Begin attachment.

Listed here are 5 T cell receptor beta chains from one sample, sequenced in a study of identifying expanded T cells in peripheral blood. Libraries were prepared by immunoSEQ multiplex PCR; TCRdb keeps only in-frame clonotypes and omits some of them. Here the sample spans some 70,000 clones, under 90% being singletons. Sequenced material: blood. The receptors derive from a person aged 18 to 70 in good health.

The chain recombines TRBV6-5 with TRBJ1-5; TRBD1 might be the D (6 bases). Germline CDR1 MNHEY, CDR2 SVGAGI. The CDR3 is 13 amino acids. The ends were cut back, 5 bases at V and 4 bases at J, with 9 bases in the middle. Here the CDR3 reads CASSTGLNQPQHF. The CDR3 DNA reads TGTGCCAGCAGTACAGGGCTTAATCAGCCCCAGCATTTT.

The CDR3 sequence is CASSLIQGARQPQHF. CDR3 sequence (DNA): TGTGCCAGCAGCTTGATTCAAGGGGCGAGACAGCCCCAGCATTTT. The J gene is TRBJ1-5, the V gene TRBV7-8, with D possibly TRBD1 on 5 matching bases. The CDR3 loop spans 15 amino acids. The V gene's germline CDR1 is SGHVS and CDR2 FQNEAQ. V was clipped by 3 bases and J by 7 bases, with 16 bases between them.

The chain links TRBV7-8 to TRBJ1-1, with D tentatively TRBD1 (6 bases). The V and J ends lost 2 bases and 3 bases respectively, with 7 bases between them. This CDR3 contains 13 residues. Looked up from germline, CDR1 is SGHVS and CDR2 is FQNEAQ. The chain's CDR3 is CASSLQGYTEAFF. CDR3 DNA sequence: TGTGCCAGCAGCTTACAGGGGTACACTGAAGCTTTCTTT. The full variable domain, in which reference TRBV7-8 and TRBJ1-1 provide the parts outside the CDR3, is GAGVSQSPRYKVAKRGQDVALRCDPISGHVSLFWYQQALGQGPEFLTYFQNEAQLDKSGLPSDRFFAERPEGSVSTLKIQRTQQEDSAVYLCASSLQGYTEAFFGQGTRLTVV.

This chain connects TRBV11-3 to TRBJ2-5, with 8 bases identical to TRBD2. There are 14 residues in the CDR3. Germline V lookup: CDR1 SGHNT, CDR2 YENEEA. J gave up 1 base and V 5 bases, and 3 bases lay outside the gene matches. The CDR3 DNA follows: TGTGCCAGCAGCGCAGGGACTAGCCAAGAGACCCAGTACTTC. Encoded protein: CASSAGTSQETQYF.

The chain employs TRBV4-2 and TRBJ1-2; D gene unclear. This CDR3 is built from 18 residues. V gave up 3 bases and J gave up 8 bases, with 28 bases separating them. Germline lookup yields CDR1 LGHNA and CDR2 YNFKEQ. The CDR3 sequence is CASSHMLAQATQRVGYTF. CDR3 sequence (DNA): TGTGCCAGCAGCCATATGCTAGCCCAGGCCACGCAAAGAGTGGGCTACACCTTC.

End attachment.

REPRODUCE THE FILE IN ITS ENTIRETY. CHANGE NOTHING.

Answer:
Listed here are 5 T cell receptor beta chains from one sample, sequenced in a study of identifying expanded T cells in peripheral blood. Libraries were prepared by immunoSEQ multiplex PCR; TCRdb keeps only in-frame clonotypes and omits some of them. Here the sample spans some 70,000 clones, under 90% being singletons. Sequenced material: blood. The receptors derive from a person aged 18 to 70 in good health.

The chain recombines TRBV6-5 with TRBJ1-5; TRBD1 might be the D (6 bases). Germline CDR1 MNHEY, CDR2 SVGAGI. The CDR3 is 13 amino acids. The ends were cut back, 5 bases at V and 4 bases at J, with 9 bases in the middle. Here the CDR3 reads CASSTGLNQPQHF. The CDR3 DNA reads TGTGCCAGCAGTACAGGGCTTAATCAGCCCCAGCATTTT.

The CDR3 sequence is CASSLIQGARQPQHF. CDR3 sequence (DNA): TGTGCCAGCAGCTTGATTCAAGGGGCGAGACAGCCCCAGCATTTT. The J gene is TRBJ1-5, the V gene TRBV7-8, with D possibly TRBD1 on 5 matching bases. The CDR3 loop spans 15 amino acids. The V gene's germline CDR1 is SGHVS and CDR2 FQNEAQ. V was clipped by 3 bases and J by 7 bases, with 16 bases between them.

The chain links TRBV7-8 to TRBJ1-1, with D tentatively TRBD1 (6 bases). The V and J ends lost 2 bases and 3 bases respectively, with 7 bases between them. This CDR3 contains 13 residues. Looked up from germline, CDR1 is SGHVS and CDR2 is FQNEAQ. The chain's CDR3 is CASSLQGYTEAFF. CDR3 DNA sequence: TGTGCCAGCAGCTTACAGGGGTACACTGAAGCTTTCTTT. The full variable domain, in which reference TRBV7-8 and TRBJ1-1 provide the parts outside the CDR3, is GAGVSQSPRYKVAKRGQDVALRCDPISGHVSLFWYQQALGQGPEFLTYFQNEAQLDKSGLPSDRFFAERPEGSVSTLKIQRTQQEDSAVYLCASSLQGYTEAFFGQGTRLTVV.

This chain connects TRBV11-3 to TRBJ2-5, with 8 bases identical to TRBD2. There are 14 residues in the CDR3. Germline V lookup: CDR1 SGHNT, CDR2 YENEEA. J gave up 1 base and V 5 bases, and 3 bases lay outside the gene matches. The CDR3 DNA follows: TGTGCCAGCAGCGCAGGGACTAGCCAAGAGACCCAGTACTTC. Encoded protein: CASSAGTSQETQYF.

The chain employs TRBV4-2 and TRBJ1-2; D gene unclear. This CDR3 is built from 18 residues. V gave up 3 bases and J gave up 8 bases, with 28 bases separating them. Germline lookup yields CDR1 LGHNA and CDR2 YNFKEQ. The CDR3 sequence is CASSHMLAQATQRVGYTF. CDR3 sequence (DNA): TGTGCCAGCAGCCATATGCTAGCCCAGGCCACGCAAAGAGTGGGCTACACCTTC.